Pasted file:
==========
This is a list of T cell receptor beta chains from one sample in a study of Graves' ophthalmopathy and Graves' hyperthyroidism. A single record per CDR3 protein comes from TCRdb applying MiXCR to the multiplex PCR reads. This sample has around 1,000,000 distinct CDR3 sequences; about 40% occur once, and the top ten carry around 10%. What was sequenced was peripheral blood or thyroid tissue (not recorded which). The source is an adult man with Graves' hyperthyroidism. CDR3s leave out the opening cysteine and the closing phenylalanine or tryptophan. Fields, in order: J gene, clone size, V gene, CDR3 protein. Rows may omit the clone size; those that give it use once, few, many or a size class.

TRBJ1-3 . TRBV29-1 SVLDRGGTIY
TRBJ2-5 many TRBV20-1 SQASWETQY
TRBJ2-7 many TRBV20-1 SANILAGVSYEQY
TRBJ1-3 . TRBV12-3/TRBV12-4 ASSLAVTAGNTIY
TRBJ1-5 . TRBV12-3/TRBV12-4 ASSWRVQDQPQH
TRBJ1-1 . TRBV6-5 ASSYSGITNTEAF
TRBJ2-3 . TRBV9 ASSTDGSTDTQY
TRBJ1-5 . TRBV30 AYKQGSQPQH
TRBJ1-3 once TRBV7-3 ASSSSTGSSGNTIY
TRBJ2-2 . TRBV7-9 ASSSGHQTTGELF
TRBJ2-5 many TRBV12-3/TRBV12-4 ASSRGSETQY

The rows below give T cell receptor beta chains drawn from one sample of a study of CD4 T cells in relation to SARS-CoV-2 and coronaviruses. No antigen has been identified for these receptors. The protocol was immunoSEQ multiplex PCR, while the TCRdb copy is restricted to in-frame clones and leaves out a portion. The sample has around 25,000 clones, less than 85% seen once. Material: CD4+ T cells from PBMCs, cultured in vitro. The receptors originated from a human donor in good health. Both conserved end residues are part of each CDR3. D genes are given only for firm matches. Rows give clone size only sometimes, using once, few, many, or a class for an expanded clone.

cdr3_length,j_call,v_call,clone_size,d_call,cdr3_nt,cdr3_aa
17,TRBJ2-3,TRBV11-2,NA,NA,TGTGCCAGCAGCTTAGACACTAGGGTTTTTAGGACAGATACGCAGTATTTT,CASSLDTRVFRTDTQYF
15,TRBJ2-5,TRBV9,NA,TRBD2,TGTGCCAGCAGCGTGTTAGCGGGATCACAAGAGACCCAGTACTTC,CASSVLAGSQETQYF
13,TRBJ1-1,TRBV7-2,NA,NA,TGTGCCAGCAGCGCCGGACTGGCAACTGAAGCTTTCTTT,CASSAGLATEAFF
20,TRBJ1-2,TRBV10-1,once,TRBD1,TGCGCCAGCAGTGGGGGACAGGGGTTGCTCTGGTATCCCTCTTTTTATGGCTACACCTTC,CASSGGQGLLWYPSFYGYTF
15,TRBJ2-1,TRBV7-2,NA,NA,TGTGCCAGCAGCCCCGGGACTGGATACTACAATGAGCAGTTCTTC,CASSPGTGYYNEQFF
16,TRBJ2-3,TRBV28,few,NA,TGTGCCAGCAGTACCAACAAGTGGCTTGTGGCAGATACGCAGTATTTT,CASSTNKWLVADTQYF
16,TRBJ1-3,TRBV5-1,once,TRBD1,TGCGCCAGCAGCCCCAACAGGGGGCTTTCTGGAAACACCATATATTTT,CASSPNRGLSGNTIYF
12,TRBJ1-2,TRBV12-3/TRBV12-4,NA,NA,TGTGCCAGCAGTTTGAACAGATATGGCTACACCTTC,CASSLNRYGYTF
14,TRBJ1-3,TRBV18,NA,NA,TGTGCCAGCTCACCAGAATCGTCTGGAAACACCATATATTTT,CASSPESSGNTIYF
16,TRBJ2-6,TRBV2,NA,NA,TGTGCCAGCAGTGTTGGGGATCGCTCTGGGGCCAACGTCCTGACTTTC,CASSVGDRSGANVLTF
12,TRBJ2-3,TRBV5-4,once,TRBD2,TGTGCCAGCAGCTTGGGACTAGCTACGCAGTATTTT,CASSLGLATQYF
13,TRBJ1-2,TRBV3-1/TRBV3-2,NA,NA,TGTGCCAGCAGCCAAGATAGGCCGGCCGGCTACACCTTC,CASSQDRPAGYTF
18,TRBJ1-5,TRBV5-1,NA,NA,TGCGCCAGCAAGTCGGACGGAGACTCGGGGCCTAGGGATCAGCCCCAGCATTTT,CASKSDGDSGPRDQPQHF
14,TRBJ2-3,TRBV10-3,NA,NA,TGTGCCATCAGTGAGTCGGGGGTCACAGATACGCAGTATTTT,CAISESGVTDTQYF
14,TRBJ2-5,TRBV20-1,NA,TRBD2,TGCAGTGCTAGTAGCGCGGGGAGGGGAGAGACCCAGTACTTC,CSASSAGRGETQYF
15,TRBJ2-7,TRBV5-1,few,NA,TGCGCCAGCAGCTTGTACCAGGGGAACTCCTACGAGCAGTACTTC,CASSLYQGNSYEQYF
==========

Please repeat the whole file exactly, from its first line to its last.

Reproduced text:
This is a list of T cell receptor beta chains from one sample in a study of Graves' ophthalmopathy and Graves' hyperthyroidism. A single record per CDR3 protein comes from TCRdb applying MiXCR to the multiplex PCR reads. This sample has around 1,000,000 distinct CDR3 sequences; about 40% occur once, and the top ten carry around 10%. What was sequenced was peripheral blood or thyroid tissue (not recorded which). The source is an adult man with Graves' hyperthyroidism. CDR3s leave out the opening cysteine and the closing phenylalanine or tryptophan. Fields, in order: J gene, clone size, V gene, CDR3 protein. Rows may omit the clone size; those that give it use once, few, many or a size class.

TRBJ1-3 . TRBV29-1 SVLDRGGTIY
TRBJ2-5 many TRBV20-1 SQASWETQY
TRBJ2-7 many TRBV20-1 SANILAGVSYEQY
TRBJ1-3 . TRBV12-3/TRBV12-4 ASSLAVTAGNTIY
TRBJ1-5 . TRBV12-3/TRBV12-4 ASSWRVQDQPQH
TRBJ1-1 . TRBV6-5 ASSYSGITNTEAF
TRBJ2-3 . TRBV9 ASSTDGSTDTQY
TRBJ1-5 . TRBV30 AYKQGSQPQH
TRBJ1-3 once TRBV7-3 ASSSSTGSSGNTIY
TRBJ2-2 . TRBV7-9 ASSSGHQTTGELF
TRBJ2-5 many TRBV12-3/TRBV12-4 ASSRGSETQY

The rows below give T cell receptor beta chains drawn from one sample of a study of CD4 T cells in relation to SARS-CoV-2 and coronaviruses. No antigen has been identified for these receptors. The protocol was immunoSEQ multiplex PCR, while the TCRdb copy is restricted to in-frame clones and leaves out a portion. The sample has around 25,000 clones, less than 85% seen once. Material: CD4+ T cells from PBMCs, cultured in vitro. The receptors originated from a human donor in good health. Both conserved end residues are part of each CDR3. D genes are given only for firm matches. Rows give clone size only sometimes, using once, few, many, or a class for an expanded clone.

cdr3_length,j_call,v_call,clone_size,d_call,cdr3_nt,cdr3_aa
17,TRBJ2-3,TRBV11-2,NA,NA,TGTGCCAGCAGCTTAGACACTAGGGTTTTTAGGACAGATACGCAGTATTTT,CASSLDTRVFRTDTQYF
15,TRBJ2-5,TRBV9,NA,TRBD2,TGTGCCAGCAGCGTGTTAGCGGGATCACAAGAGACCCAGTACTTC,CASSVLAGSQETQYF
13,TRBJ1-1,TRBV7-2,NA,NA,TGTGCCAGCAGCGCCGGACTGGCAACTGAAGCTTTCTTT,CASSAGLATEAFF
20,TRBJ1-2,TRBV10-1,once,TRBD1,TGCGCCAGCAGTGGGGGACAGGGGTTGCTCTGGTATCCCTCTTTTTATGGCTACACCTTC,CASSGGQGLLWYPSFYGYTF
15,TRBJ2-1,TRBV7-2,NA,NA,TGTGCCAGCAGCCCCGGGACTGGATACTACAATGAGCAGTTCTTC,CASSPGTGYYNEQFF
16,TRBJ2-3,TRBV28,few,NA,TGTGCCAGCAGTACCAACAAGTGGCTTGTGGCAGATACGCAGTATTTT,CASSTNKWLVADTQYF
16,TRBJ1-3,TRBV5-1,once,TRBD1,TGCGCCAGCAGCCCCAACAGGGGGCTTTCTGGAAACACCATATATTTT,CASSPNRGLSGNTIYF
12,TRBJ1-2,TRBV12-3/TRBV12-4,NA,NA,TGTGCCAGCAGTTTGAACAGATATGGCTACACCTTC,CASSLNRYGYTF
14,TRBJ1-3,TRBV18,NA,NA,TGTGCCAGCTCACCAGAATCGTCTGGAAACACCATATATTTT,CASSPESSGNTIYF
16,TRBJ2-6,TRBV2,NA,NA,TGTGCCAGCAGTGTTGGGGATCGCTCTGGGGCCAACGTCCTGACTTTC,CASSVGDRSGANVLTF
12,TRBJ2-3,TRBV5-4,once,TRBD2,TGTGCCAGCAGCTTGGGACTAGCTACGCAGTATTTT,CASSLGLATQYF
13,TRBJ1-2,TRBV3-1/TRBV3-2,NA,NA,TGTGCCAGCAGCCAAGATAGGCCGGCCGGCTACACCTTC,CASSQDRPAGYTF
18,TRBJ1-5,TRBV5-1,NA,NA,TGCGCCAGCAAGTCGGACGGAGACTCGGGGCCTAGGGATCAGCCCCAGCATTTT,CASKSDGDSGPRDQPQHF
14,TRBJ2-3,TRBV10-3,NA,NA,TGTGCCATCAGTGAGTCGGGGGTCACAGATACGCAGTATTTT,CAISESGVTDTQYF
14,TRBJ2-5,TRBV20-1,NA,TRBD2,TGCAGTGCTAGTAGCGCGGGGAGGGGAGAGACCCAGTACTTC,CSASSAGRGETQYF
15,TRBJ2-7,TRBV5-1,few,NA,TGCGCCAGCAGCTTGTACCAGGGGAACTCCTACGAGCAGTACTTC,CASSLYQGNSYEQYF